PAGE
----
The San Diego Sheriff’s Department has laid federal charges against Corey Bernard Green, who allegedly sold illicit substances to a Fallbrook man, JAS, who died of a fentanyl overdose in November 2017.
The wife of a Fallbrook man found him lying face down on their living floor, killed by fentanyl toxicity.
His death launched a five-month investigation by the San Diego Sheriff’s Department.
Sheriff Bill Gore has stated this arrest aligns with the San Diego Sheriff’s Department initiative to combat the opioid crisis by using every resource to apprehend drug traffickers.
The investigation determined that JAS had taken an Uber taxi to Green’s residence, where he purchased fentanyl. JAS’s cell phone record showed that he had paid for the taxi on Friday morning, November 3, 2017. Green’s cell phone, which was seized after he was arrested on unrelated charges of manufacturing a controlled substance, showed text messages between Green and JAS that extended over several days prior to his overdose death.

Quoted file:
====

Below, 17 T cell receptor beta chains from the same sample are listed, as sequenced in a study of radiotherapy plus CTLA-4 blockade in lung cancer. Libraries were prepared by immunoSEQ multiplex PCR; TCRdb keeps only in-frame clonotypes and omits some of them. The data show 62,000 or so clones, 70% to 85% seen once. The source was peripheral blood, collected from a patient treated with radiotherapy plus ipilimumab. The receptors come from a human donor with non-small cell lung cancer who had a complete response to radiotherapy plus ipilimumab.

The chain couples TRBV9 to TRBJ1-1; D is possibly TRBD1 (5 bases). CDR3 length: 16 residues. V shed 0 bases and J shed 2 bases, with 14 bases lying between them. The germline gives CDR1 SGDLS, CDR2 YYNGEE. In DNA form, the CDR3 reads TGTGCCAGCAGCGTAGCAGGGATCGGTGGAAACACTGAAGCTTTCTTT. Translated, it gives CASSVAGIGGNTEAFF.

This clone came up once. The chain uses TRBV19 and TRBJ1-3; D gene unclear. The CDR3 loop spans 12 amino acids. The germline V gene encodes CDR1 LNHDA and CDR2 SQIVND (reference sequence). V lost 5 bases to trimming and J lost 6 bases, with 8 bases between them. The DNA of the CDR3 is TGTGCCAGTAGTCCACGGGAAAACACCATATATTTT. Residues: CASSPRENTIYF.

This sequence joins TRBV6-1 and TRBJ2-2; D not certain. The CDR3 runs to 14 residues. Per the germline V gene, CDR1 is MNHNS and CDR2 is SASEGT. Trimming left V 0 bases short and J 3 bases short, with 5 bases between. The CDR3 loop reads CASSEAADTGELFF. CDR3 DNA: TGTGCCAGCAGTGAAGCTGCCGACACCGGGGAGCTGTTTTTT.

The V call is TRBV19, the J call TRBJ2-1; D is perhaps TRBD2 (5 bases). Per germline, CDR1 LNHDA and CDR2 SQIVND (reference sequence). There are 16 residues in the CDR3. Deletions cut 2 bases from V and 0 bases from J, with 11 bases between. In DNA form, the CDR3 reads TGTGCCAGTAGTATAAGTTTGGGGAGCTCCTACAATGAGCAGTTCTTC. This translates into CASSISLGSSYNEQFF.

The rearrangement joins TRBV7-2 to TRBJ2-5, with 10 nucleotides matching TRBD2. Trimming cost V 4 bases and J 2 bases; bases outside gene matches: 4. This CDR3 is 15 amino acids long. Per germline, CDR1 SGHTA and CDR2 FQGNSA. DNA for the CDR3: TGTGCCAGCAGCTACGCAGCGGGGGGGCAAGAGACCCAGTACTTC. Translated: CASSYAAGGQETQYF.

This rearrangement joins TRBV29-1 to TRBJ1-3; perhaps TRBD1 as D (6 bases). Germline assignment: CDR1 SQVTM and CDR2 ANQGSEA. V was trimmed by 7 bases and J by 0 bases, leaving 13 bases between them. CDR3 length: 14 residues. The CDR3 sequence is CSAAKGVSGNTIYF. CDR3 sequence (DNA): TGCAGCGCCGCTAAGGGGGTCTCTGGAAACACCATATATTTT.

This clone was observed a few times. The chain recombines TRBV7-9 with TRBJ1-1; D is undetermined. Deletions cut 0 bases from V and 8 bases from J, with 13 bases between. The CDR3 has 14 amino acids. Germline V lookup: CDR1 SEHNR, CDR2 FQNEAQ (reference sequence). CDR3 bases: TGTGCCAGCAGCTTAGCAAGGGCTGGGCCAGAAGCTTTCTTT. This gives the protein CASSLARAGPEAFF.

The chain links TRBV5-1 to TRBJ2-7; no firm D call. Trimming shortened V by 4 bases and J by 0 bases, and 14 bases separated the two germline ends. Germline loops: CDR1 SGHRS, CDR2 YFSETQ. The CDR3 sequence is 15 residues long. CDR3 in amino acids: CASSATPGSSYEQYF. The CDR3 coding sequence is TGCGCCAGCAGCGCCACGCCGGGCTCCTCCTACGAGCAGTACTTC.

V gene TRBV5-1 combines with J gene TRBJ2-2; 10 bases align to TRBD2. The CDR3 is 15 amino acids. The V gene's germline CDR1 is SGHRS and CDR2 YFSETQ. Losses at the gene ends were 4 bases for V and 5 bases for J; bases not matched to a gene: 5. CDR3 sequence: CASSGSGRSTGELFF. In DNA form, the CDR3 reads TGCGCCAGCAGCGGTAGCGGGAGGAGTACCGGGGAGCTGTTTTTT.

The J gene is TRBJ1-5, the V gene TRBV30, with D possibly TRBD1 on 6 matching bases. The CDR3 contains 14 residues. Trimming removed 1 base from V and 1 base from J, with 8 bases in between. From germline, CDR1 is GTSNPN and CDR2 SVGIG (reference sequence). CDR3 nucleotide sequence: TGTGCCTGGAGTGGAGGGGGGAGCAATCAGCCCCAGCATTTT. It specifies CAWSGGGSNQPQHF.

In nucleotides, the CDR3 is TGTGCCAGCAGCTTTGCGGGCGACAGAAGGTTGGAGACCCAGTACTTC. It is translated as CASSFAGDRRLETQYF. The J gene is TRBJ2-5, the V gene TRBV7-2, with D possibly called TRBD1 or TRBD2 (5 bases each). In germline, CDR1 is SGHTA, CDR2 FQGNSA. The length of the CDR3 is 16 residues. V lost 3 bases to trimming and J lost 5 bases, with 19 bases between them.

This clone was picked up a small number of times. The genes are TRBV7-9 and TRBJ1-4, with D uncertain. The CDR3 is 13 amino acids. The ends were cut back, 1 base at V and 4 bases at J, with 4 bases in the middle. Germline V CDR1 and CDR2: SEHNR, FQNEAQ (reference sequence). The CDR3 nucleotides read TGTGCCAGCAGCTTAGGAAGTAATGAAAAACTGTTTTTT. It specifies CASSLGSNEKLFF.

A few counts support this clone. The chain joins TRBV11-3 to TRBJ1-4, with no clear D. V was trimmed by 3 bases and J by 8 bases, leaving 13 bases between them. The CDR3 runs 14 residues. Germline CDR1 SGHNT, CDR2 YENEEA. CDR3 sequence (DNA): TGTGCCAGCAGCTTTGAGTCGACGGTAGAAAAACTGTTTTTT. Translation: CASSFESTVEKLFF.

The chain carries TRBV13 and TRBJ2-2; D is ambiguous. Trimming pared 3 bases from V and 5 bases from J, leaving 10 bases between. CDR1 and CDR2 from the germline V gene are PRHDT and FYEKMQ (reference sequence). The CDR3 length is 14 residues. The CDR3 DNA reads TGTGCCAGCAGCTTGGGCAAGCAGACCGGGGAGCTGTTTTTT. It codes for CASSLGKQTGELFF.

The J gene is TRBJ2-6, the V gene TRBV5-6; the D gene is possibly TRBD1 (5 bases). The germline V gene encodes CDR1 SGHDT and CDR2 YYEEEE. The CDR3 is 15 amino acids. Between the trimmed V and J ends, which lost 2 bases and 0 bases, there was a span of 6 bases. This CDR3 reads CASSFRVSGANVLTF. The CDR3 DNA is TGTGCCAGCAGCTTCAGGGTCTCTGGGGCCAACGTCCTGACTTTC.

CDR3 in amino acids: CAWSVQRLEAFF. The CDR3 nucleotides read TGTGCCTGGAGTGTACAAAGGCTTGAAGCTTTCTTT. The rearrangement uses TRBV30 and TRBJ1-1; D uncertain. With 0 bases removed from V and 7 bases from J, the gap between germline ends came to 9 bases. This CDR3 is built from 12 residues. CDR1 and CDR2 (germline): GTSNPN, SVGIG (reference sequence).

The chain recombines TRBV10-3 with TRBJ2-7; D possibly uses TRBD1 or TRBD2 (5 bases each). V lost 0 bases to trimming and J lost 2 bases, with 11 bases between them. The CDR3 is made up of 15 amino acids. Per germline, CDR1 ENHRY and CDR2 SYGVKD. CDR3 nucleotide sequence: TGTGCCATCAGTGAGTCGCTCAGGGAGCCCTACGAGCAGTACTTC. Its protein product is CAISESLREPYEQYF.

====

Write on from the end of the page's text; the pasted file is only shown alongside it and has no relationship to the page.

The text messages refer to “China”, which is a slang term for strong heroin mixed with fentanyl.
On November 30, 2017, Green was arrested and charged with manufacturing a controlled substance, which he pleaded guilty to and is now serving his sentence in state custody. Now he is facing a writ from the United States, which will allow him to be transferred into federal custody to face the Distribution of Fentanyl Resulting in Death charge. He is expected to appear before a U.S. Magistrate Judge in federal court next week. The charge carries a minimum sentence of 20 years in prison.
Green is just the latest in a string of individuals facing charges as part of an effort to prosecute drug dealers for overdose deaths.
Attorney Adam Braverman released a statement on Friday speaking to the crackdown on drug dealers. He stated overdose deaths will now be viewed as homicides, and dealers will be held accountable.
Fentanyl is a powerful synthetic opioid, and an increasing number of deaths have been attributed to its use. The drug is mixed with heroin on the streets and can lead to respiratory depression, which can result in an overdose and death.